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For being the most affected by questionable officiating this last weekend, Todd Graham had the least to say.

"Well, I don't worry about things I can't control," he said, his voice a low-pitched grumble. "I let them do their job, and leave it at that."

Maybe Graham feels words, at this point, are meaningless.

After Washington State beat Graham's Sun Devils, 38-24, last week, the Pac-12 acknowledged that the officiating crew should've awarded ASU a turnover on downs after a play was whistled dead. Instead, the referees judged that the whistle was inadvertent and awarded the Cougars another down, which became a touchdown.

As a result, the Pac-12 downgraded the crew and doled out a one-game suspension to the line judge who said he had whistled by mistake.

It's one of several high-profile errors this season made by NCAA officials, which have ranged from iffy targeting calls to misjudging players being forced out of bounds. Most infamously, a hair-raising lateral play that gave Miami a go-ahead touchdown over Duke this year should have been called dead a handful of times, and the ACC subsequently suspended the crew.

Officiating is a touchy subject: Conferences typically fine coaches for lashing out at referees. Washington coach Mike Leach said Tuesday that he "could go on for hours" about officiating, but "I'm not interested in paying the price."

But other coaches say the public's uproar about officiating errors probably deserves to be turned down a notch or two. From their perspective, the conferences have taken greater accountability when mistakes are made.

"I seriously doubt it's worse now than it's ever been before," Stanford coach David Shaw said. "I commend the conferences for being stronger than they've ever been before. They're holding officials accountable for major mistakes."

While the Pac-12 is somewhat notorious for blown calls — "Pac-12 After Dark" is the popular unofficial label for officiating errors — the conference hired a full-time officiating chief in April, David Coleman, to provide leadership. The coaches willing to comment on officiating said they've seen a good response to issues and concerns they've had.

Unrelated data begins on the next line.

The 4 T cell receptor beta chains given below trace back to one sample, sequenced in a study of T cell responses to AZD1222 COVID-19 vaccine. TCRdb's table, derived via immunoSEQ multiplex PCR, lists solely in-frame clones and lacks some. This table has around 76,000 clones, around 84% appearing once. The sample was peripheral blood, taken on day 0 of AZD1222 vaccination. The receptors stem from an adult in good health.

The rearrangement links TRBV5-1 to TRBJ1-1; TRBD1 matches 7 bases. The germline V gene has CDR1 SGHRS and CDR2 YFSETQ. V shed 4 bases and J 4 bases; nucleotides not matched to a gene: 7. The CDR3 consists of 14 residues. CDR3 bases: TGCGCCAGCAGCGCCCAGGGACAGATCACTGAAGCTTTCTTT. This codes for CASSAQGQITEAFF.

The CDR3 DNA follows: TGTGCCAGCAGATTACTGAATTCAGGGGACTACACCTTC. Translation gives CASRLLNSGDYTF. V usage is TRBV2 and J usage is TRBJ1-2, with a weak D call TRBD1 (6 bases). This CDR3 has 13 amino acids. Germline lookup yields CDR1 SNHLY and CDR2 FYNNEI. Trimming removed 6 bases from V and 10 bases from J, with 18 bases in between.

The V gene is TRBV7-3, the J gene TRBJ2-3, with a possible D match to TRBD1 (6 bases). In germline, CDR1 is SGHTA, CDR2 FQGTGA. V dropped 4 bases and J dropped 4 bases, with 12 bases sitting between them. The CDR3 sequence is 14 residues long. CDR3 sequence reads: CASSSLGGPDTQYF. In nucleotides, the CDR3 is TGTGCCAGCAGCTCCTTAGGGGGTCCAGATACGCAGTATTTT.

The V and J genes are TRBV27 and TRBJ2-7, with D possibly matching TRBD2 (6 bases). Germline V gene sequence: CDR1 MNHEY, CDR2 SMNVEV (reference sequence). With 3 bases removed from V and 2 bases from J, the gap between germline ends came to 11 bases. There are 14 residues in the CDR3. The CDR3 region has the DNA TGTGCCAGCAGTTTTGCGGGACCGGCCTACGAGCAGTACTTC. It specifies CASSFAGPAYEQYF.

"As coaches and administrators and everybody, we get held to a very high level of accountability," Cal coach Sonny Dykes said. "We want [officials] to be held to the same standard. Having said that, it's a hard job. I know those guys do the best they can. Overall our league is working hard to address some of the shortcomings we might've had."

Two-star Scooby in doubt for Utah

The Utes had plenty of problems in last year's 41-10 loss to Arizona, but linebacker Scooby Wright III was surely a big one. The man who would end up winning multiple national Defender of the Year awards had nine tackles and a tackle for a loss, putting pressure that helped put Utah's offense in a funk.

This Saturday, it's looking less likely that Wright, who has missed eight starts with a variety of ailments, will be able to play at all. Arizona coach Rich Rodriguez said he's left the decision to play to Wright and his training staff, but "he isn't there yet."

A junior, Wright could be a candidate to leave Arizona early for the NFL Draft. Rodriguez said he'd soon look into Wright's options and giving him advice on his future.

Twitter: @kylegoon —

Tribune Power Rankings: Pac-12

1. Stanford • Can clinch North by roasting Ducks

2. Utah • Winning the turnover battle is key

3. USC • Even with one hand, Juju Smith-Schuster can dominate

4. UCLA • Defense recorded team's first shutout in eight years

5. Washington State • Passing offense has been unstoppable

6. Oregon • Offensive line played its best game against Cal

7. Washington • Shot itself in the foot with fumbles, penalties

8. Arizona State • Sun Devils had hoped for much more this year

9. Cal • After rousing start, defense withered

10. Arizona • Still defensively challenged

11. Colorado • Not close to competing with best

12. Oregon State • Took a big step backward